What you need to know
China sees its looming population crisis as the end of the window to accomplish important national goals.
Despite the repeal of the “One Child Policy” and implementation of the “Comprehensive Two-Child Policy” in January 2016, in mid-January, the Chinese National Bureau of Statistics released a report that revealed that China’s population has continued to decline. By the end of 2016, 230 million Chinese citizens will be over the age of 60, and that number is expected to rise to 400 million by 2055.
A further breakdown of the data shows that in 2020, 42 million seniors will be unable to take care of themselves and 29 million will be over the age of 80.
Statistics such as this illustrate that China’s population aging problem is unlikely to be affected by the government’s reversal of population control policies. Chinese senior leaders are now looking for ways to mitigate the demographic shifts’ impact on the labor force, healthcare and social security. Importantly, China’s leaders view demographic decline as the end of the era of “strategic opportunity” that heretofore defined many of the economic and military reform plans.
Heilongjiang’s problems with pensions and social security may be a “prelude” to a national crisis.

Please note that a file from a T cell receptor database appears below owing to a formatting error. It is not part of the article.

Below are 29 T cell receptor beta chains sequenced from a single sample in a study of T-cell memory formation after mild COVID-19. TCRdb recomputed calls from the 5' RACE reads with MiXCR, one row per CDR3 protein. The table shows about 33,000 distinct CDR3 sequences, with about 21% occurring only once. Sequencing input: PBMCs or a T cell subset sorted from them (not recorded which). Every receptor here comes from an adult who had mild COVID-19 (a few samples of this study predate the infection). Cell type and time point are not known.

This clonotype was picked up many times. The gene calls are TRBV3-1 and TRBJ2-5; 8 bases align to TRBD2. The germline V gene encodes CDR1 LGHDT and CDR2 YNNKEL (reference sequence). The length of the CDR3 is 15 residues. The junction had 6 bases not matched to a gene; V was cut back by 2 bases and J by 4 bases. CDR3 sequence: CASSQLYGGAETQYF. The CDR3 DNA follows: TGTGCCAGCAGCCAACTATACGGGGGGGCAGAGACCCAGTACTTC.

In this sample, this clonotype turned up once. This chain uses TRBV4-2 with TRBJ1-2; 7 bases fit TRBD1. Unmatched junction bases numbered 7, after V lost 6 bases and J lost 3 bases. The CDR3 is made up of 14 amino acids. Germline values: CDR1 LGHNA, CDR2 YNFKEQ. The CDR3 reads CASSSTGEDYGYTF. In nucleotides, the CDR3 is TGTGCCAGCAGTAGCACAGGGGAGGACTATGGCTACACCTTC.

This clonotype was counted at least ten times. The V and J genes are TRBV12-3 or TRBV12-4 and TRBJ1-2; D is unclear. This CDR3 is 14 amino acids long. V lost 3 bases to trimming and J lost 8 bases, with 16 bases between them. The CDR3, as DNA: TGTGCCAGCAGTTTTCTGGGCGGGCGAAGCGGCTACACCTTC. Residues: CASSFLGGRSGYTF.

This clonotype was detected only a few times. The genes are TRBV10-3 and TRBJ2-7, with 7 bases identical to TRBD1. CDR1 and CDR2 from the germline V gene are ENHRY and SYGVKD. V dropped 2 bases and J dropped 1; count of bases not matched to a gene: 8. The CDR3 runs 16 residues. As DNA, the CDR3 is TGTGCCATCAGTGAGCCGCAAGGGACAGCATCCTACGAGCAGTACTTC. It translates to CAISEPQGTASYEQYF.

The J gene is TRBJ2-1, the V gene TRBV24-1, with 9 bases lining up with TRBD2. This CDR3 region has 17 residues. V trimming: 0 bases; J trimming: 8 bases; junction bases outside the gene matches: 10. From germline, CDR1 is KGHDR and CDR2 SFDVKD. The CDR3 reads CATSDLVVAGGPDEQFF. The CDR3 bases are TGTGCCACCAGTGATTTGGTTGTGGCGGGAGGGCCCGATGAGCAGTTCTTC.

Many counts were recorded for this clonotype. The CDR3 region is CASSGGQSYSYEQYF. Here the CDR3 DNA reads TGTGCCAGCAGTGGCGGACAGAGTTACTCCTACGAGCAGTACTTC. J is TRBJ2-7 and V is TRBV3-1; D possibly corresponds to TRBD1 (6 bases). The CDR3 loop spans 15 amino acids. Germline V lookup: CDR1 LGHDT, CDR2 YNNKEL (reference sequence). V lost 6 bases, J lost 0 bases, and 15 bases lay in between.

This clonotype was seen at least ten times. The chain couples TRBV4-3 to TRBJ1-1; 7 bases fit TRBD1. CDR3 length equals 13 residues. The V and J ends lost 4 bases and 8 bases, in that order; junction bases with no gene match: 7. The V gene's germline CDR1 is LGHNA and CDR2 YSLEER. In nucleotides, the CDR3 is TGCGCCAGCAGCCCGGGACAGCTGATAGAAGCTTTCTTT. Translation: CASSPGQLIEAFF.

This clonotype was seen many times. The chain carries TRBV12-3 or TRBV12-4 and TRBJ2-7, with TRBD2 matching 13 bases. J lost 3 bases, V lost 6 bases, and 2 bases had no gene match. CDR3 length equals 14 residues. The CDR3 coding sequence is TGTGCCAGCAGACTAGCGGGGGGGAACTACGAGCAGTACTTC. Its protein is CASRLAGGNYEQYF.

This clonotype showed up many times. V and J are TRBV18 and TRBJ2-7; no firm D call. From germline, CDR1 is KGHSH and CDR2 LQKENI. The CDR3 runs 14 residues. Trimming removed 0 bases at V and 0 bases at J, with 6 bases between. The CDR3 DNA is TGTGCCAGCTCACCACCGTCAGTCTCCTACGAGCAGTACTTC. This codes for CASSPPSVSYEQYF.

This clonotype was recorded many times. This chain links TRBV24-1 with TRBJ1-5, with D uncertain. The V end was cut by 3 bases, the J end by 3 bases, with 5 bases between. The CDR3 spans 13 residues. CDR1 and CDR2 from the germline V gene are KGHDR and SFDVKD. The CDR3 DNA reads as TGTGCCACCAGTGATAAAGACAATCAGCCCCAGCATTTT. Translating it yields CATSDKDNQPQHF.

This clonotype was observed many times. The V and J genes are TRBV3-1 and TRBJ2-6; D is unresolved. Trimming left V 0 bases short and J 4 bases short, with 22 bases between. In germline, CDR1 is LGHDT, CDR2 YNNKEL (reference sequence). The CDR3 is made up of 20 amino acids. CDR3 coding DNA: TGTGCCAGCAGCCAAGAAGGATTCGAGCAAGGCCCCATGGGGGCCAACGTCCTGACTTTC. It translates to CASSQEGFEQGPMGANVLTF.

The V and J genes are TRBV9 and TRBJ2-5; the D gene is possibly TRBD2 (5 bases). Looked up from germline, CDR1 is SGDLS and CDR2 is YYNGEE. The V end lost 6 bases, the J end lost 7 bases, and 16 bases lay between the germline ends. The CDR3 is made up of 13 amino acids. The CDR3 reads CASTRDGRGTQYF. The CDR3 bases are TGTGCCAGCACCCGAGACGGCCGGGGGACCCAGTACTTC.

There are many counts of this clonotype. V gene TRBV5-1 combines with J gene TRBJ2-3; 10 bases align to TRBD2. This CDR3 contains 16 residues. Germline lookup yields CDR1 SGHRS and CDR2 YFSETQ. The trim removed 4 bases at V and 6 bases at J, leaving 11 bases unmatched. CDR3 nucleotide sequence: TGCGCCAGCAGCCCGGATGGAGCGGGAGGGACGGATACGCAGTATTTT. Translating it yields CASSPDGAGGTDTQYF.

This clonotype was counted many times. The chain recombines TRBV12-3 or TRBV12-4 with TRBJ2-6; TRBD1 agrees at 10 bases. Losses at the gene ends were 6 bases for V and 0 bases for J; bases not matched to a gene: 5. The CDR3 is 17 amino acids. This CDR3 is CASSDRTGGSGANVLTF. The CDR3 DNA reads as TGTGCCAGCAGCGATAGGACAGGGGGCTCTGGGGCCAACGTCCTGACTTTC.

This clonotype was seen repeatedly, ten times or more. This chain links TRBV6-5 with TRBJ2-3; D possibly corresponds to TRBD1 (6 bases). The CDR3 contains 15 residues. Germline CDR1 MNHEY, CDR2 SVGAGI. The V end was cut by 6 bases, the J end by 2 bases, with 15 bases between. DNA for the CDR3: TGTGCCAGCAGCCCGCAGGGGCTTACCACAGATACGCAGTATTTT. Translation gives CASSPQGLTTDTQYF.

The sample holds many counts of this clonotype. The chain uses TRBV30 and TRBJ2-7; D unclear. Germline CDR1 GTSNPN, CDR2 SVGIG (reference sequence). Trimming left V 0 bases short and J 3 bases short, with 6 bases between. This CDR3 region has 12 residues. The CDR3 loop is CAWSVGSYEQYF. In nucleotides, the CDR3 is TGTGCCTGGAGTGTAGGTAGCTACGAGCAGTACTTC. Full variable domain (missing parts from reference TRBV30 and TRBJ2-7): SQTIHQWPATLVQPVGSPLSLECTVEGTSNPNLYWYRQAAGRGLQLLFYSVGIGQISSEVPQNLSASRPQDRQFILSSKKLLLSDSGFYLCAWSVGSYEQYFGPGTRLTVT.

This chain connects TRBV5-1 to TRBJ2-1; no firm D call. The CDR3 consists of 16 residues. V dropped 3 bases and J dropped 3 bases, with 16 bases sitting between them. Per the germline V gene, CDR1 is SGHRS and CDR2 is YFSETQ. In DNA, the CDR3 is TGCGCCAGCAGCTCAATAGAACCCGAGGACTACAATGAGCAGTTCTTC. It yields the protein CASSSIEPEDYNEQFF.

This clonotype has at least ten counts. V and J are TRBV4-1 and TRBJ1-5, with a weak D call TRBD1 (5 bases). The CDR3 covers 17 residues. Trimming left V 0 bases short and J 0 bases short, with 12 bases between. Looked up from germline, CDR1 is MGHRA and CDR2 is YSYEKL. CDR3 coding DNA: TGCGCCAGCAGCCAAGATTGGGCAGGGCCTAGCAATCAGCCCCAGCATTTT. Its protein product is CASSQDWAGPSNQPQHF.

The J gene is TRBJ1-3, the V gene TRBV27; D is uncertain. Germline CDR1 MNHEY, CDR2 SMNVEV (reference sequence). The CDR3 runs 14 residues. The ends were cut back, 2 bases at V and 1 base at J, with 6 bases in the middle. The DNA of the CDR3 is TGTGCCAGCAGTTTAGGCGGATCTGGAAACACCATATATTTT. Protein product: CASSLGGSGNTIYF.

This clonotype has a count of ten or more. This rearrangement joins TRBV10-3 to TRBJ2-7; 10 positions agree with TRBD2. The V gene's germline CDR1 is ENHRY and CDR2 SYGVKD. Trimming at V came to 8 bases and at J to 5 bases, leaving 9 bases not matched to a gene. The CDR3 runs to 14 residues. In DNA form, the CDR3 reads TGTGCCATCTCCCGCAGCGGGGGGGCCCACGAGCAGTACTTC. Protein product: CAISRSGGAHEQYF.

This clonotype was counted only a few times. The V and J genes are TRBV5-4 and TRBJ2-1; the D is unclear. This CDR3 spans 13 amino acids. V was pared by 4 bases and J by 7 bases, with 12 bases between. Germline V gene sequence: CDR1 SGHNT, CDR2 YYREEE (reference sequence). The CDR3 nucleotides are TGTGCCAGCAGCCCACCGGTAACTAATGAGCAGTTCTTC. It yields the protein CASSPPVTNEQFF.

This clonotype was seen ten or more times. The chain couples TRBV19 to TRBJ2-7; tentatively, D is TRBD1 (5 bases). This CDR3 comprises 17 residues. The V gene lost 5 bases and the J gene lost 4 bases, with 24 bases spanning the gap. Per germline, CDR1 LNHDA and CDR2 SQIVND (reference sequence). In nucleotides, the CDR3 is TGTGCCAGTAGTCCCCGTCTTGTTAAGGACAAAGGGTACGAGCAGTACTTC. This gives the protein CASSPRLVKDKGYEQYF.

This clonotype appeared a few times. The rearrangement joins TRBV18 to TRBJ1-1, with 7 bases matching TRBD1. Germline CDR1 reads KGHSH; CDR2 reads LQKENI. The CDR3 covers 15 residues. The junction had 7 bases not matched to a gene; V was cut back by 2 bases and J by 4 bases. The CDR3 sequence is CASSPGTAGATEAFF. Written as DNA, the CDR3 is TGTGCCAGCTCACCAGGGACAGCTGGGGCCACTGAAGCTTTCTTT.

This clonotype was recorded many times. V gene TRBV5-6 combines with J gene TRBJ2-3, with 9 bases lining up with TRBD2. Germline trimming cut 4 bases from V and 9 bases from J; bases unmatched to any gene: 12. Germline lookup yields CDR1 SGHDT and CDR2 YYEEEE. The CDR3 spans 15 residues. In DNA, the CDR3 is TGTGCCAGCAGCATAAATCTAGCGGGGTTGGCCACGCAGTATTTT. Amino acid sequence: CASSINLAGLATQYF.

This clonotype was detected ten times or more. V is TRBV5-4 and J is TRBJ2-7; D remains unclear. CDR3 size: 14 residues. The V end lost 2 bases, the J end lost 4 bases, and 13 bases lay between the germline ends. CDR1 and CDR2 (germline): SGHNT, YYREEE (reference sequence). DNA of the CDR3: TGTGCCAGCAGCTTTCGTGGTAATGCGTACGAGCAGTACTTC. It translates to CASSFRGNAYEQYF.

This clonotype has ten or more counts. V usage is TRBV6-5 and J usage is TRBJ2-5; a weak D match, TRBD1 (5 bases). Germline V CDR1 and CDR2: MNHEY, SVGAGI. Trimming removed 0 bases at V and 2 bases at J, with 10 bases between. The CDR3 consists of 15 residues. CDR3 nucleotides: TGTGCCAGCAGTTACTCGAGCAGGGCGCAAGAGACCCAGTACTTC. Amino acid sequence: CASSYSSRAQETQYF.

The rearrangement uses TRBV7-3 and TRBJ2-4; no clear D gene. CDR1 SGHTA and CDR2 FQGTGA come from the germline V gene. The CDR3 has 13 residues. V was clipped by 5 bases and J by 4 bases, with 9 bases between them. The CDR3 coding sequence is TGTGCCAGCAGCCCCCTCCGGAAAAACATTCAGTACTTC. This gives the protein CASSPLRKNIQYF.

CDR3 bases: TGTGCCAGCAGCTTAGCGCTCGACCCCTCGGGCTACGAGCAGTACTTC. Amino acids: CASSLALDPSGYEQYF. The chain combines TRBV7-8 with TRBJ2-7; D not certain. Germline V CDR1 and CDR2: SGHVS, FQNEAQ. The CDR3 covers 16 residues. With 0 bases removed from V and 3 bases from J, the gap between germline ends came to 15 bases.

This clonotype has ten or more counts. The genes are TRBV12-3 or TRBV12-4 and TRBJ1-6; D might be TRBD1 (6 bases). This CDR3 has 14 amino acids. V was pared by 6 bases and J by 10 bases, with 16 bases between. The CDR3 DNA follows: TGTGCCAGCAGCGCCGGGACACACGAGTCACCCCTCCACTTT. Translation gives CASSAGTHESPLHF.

Moreover, there are indications that the systems already in place are insufficient to address the challenges of the current situation. In late November, the Ministry of Human Resources and Social Security (MoHRSS) released a report on the state of China’s social security system. The report’s publication noted a need to “strengthen collection management” due to the higher-than-expected growth of expenditures versus revenues.
A chart showing the budget each region in China had for its respective social security programs put the situation in simpler terms. While the economically prosperous areas such as Guangdong and Beijing posted expected budget surpluses, 13 out of 31 regions: Guangxi, Hainan, Hebei, Heilongjiang, Hubei, Liaoning, Inner Mongolia, Jiangxi, Jilin, Shaanxi, Tianjin, Qinghai, and Xinjiang Production and Construction Corps (a paramilitary and economic organization with authority over parts of Xinjiang) did not have a sufficiently high budget to pay for social security for a year.
One of the worst affected provinces is Heilongjiang, in China’s Northeast, which had a budget deficit of 23.2 billion RMB (US$3.6 billion). It is also worth noting that at least two of the affected provinces, Liaoning and Inner Mongolia, have admitted to falsifying key economic indicators since January 2017, suggesting that the situation may, in fact, be worse.
In December, famed Tsinghua University Sociologist Sun Liping (孙立平) visited rural Heilongjiang for vacation. Noting the emptiness of these once vibrant farming areas, he argued that in addition to Heilongjiang’s struggling pension plan, the province also faces demographic decline through migration, both from rural areas to urban areas and from the economically depressed province to other areas in China. Looking ahead, Professor Sun suggests that Heilongjiang’s problems with pensions and social security may be a “prelude” to a national crisis. “The problems now facing Heilongjiang are ones that [the rest of China] will encounter in a few years.”